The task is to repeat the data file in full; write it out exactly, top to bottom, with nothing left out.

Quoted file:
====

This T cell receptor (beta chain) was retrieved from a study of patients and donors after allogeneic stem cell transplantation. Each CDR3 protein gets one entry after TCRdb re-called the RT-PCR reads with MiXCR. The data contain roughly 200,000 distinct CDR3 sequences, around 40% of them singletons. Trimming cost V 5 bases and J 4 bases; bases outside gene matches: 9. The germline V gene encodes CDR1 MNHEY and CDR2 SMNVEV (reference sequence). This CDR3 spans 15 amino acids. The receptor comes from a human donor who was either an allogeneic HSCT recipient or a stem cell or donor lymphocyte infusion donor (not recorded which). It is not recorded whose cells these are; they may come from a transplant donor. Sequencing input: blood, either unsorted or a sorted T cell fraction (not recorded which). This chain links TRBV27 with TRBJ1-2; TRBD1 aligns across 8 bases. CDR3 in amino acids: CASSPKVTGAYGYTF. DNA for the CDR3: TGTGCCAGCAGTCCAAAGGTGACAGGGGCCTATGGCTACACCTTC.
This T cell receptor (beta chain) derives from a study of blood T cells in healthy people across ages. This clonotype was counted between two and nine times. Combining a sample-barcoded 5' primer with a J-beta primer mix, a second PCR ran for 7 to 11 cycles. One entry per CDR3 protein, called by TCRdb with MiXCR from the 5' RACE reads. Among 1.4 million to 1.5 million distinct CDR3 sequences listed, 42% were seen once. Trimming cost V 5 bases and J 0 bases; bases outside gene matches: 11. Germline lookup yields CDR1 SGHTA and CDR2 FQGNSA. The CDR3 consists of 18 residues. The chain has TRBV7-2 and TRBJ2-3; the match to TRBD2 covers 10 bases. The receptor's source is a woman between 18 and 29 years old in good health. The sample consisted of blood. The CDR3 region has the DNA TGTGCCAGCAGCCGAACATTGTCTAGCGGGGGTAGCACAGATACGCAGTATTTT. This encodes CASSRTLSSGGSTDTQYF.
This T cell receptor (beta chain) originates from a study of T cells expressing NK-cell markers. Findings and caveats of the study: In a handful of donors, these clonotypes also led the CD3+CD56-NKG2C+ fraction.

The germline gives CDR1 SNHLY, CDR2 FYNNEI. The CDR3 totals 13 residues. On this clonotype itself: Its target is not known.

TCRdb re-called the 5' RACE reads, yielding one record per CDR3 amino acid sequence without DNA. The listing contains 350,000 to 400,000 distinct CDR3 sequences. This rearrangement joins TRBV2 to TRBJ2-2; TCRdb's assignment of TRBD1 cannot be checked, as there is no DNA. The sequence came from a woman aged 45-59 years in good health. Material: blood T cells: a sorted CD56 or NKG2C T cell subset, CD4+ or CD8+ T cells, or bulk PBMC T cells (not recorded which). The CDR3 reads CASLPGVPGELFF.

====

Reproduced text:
This T cell receptor (beta chain) was retrieved from a study of patients and donors after allogeneic stem cell transplantation. Each CDR3 protein gets one entry after TCRdb re-called the RT-PCR reads with MiXCR. The data contain roughly 200,000 distinct CDR3 sequences, around 40% of them singletons. Trimming cost V 5 bases and J 4 bases; bases outside gene matches: 9. The germline V gene encodes CDR1 MNHEY and CDR2 SMNVEV (reference sequence). This CDR3 spans 15 amino acids. The receptor comes from a human donor who was either an allogeneic HSCT recipient or a stem cell or donor lymphocyte infusion donor (not recorded which). It is not recorded whose cells these are; they may come from a transplant donor. Sequencing input: blood, either unsorted or a sorted T cell fraction (not recorded which). This chain links TRBV27 with TRBJ1-2; TRBD1 aligns across 8 bases. CDR3 in amino acids: CASSPKVTGAYGYTF. DNA for the CDR3: TGTGCCAGCAGTCCAAAGGTGACAGGGGCCTATGGCTACACCTTC.
This T cell receptor (beta chain) derives from a study of blood T cells in healthy people across ages. This clonotype was counted between two and nine times. Combining a sample-barcoded 5' primer with a J-beta primer mix, a second PCR ran for 7 to 11 cycles. One entry per CDR3 protein, called by TCRdb with MiXCR from the 5' RACE reads. Among 1.4 million to 1.5 million distinct CDR3 sequences listed, 42% were seen once. Trimming cost V 5 bases and J 0 bases; bases outside gene matches: 11. Germline lookup yields CDR1 SGHTA and CDR2 FQGNSA. The CDR3 consists of 18 residues. The chain has TRBV7-2 and TRBJ2-3; the match to TRBD2 covers 10 bases. The receptor's source is a woman between 18 and 29 years old in good health. The sample consisted of blood. The CDR3 region has the DNA TGTGCCAGCAGCCGAACATTGTCTAGCGGGGGTAGCACAGATACGCAGTATTTT. This encodes CASSRTLSSGGSTDTQYF.
This T cell receptor (beta chain) originates from a study of T cells expressing NK-cell markers. Findings and caveats of the study: In a handful of donors, these clonotypes also led the CD3+CD56-NKG2C+ fraction.

The germline gives CDR1 SNHLY, CDR2 FYNNEI. The CDR3 totals 13 residues. On this clonotype itself: Its target is not known.

TCRdb re-called the 5' RACE reads, yielding one record per CDR3 amino acid sequence without DNA. The listing contains 350,000 to 400,000 distinct CDR3 sequences. This rearrangement joins TRBV2 to TRBJ2-2; TCRdb's assignment of TRBD1 cannot be checked, as there is no DNA. The sequence came from a woman aged 45-59 years in good health. Material: blood T cells: a sorted CD56 or NKG2C T cell subset, CD4+ or CD8+ T cells, or bulk PBMC T cells (not recorded which). The CDR3 reads CASLPGVPGELFF.